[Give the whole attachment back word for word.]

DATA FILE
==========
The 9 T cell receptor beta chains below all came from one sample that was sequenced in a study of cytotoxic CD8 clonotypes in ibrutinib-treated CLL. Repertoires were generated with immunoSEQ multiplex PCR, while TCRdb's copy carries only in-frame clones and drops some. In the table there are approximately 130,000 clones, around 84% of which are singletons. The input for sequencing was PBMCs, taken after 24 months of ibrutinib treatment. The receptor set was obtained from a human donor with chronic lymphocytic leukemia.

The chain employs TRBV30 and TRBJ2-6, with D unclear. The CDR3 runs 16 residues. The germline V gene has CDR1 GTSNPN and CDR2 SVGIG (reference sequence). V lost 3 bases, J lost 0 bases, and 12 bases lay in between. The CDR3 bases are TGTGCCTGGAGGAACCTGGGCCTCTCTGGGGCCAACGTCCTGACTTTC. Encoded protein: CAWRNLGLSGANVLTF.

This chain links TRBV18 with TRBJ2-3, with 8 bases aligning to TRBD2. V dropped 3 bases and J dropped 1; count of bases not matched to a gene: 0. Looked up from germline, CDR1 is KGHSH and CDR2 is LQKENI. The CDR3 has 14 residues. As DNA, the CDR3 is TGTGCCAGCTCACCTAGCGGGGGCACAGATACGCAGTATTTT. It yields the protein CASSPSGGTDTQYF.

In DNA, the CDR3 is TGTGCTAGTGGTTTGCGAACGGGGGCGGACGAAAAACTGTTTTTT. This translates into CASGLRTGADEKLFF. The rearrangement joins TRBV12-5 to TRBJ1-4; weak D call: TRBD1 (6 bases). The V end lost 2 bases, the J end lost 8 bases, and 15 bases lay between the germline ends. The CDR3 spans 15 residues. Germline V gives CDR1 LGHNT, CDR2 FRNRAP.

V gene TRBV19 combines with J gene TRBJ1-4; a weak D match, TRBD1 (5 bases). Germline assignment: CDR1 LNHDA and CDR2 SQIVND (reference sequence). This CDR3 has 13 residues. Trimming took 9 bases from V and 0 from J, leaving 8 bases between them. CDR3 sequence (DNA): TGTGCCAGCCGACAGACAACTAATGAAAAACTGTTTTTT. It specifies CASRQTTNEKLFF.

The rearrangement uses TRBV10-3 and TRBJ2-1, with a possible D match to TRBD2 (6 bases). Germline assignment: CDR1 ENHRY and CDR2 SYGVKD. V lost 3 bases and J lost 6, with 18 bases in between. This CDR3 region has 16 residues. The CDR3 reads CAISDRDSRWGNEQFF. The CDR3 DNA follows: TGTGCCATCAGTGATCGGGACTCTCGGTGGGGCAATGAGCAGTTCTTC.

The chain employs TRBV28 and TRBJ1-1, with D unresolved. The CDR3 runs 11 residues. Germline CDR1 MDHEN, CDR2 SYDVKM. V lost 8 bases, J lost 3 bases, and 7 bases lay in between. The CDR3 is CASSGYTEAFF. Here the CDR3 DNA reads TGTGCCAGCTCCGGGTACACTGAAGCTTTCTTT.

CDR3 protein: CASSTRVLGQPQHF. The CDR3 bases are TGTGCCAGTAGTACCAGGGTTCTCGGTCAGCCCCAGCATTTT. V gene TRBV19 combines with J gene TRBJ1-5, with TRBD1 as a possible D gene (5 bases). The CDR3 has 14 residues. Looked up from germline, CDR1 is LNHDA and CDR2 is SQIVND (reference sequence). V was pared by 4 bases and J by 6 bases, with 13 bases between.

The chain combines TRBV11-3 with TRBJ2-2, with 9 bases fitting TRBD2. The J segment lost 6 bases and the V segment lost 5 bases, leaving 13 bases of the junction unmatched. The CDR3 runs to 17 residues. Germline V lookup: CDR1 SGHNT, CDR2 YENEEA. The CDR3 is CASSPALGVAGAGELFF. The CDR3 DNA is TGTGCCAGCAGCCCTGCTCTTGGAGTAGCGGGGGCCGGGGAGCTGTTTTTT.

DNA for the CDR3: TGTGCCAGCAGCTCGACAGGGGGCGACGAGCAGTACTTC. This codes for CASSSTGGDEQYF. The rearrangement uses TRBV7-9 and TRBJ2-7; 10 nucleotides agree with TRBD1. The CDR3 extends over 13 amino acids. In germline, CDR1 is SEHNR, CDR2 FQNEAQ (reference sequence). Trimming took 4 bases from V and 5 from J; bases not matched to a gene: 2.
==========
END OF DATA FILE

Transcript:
The 9 T cell receptor beta chains below all came from one sample that was sequenced in a study of cytotoxic CD8 clonotypes in ibrutinib-treated CLL. Repertoires were generated with immunoSEQ multiplex PCR, while TCRdb's copy carries only in-frame clones and drops some. In the table there are approximately 130,000 clones, around 84% of which are singletons. The input for sequencing was PBMCs, taken after 24 months of ibrutinib treatment. The receptor set was obtained from a human donor with chronic lymphocytic leukemia.

The chain employs TRBV30 and TRBJ2-6, with D unclear. The CDR3 runs 16 residues. The germline V gene has CDR1 GTSNPN and CDR2 SVGIG (reference sequence). V lost 3 bases, J lost 0 bases, and 12 bases lay in between. The CDR3 bases are TGTGCCTGGAGGAACCTGGGCCTCTCTGGGGCCAACGTCCTGACTTTC. Encoded protein: CAWRNLGLSGANVLTF.

This chain links TRBV18 with TRBJ2-3, with 8 bases aligning to TRBD2. V dropped 3 bases and J dropped 1; count of bases not matched to a gene: 0. Looked up from germline, CDR1 is KGHSH and CDR2 is LQKENI. The CDR3 has 14 residues. As DNA, the CDR3 is TGTGCCAGCTCACCTAGCGGGGGCACAGATACGCAGTATTTT. It yields the protein CASSPSGGTDTQYF.

In DNA, the CDR3 is TGTGCTAGTGGTTTGCGAACGGGGGCGGACGAAAAACTGTTTTTT. This translates into CASGLRTGADEKLFF. The rearrangement joins TRBV12-5 to TRBJ1-4; weak D call: TRBD1 (6 bases). The V end lost 2 bases, the J end lost 8 bases, and 15 bases lay between the germline ends. The CDR3 spans 15 residues. Germline V gives CDR1 LGHNT, CDR2 FRNRAP.

V gene TRBV19 combines with J gene TRBJ1-4; a weak D match, TRBD1 (5 bases). Germline assignment: CDR1 LNHDA and CDR2 SQIVND (reference sequence). This CDR3 has 13 residues. Trimming took 9 bases from V and 0 from J, leaving 8 bases between them. CDR3 sequence (DNA): TGTGCCAGCCGACAGACAACTAATGAAAAACTGTTTTTT. It specifies CASRQTTNEKLFF.

The rearrangement uses TRBV10-3 and TRBJ2-1, with a possible D match to TRBD2 (6 bases). Germline assignment: CDR1 ENHRY and CDR2 SYGVKD. V lost 3 bases and J lost 6, with 18 bases in between. This CDR3 region has 16 residues. The CDR3 reads CAISDRDSRWGNEQFF. The CDR3 DNA follows: TGTGCCATCAGTGATCGGGACTCTCGGTGGGGCAATGAGCAGTTCTTC.

The chain employs TRBV28 and TRBJ1-1, with D unresolved. The CDR3 runs 11 residues. Germline CDR1 MDHEN, CDR2 SYDVKM. V lost 8 bases, J lost 3 bases, and 7 bases lay in between. The CDR3 is CASSGYTEAFF. Here the CDR3 DNA reads TGTGCCAGCTCCGGGTACACTGAAGCTTTCTTT.

CDR3 protein: CASSTRVLGQPQHF. The CDR3 bases are TGTGCCAGTAGTACCAGGGTTCTCGGTCAGCCCCAGCATTTT. V gene TRBV19 combines with J gene TRBJ1-5, with TRBD1 as a possible D gene (5 bases). The CDR3 has 14 residues. Looked up from germline, CDR1 is LNHDA and CDR2 is SQIVND (reference sequence). V was pared by 4 bases and J by 6 bases, with 13 bases between.

The chain combines TRBV11-3 with TRBJ2-2, with 9 bases fitting TRBD2. The J segment lost 6 bases and the V segment lost 5 bases, leaving 13 bases of the junction unmatched. The CDR3 runs to 17 residues. Germline V lookup: CDR1 SGHNT, CDR2 YENEEA. The CDR3 is CASSPALGVAGAGELFF. The CDR3 DNA is TGTGCCAGCAGCCCTGCTCTTGGAGTAGCGGGGGCCGGGGAGCTGTTTTTT.

DNA for the CDR3: TGTGCCAGCAGCTCGACAGGGGGCGACGAGCAGTACTTC. This codes for CASSSTGGDEQYF. The rearrangement uses TRBV7-9 and TRBJ2-7; 10 nucleotides agree with TRBD1. The CDR3 extends over 13 amino acids. In germline, CDR1 is SEHNR, CDR2 FQNEAQ (reference sequence). Trimming took 4 bases from V and 5 from J; bases not matched to a gene: 2.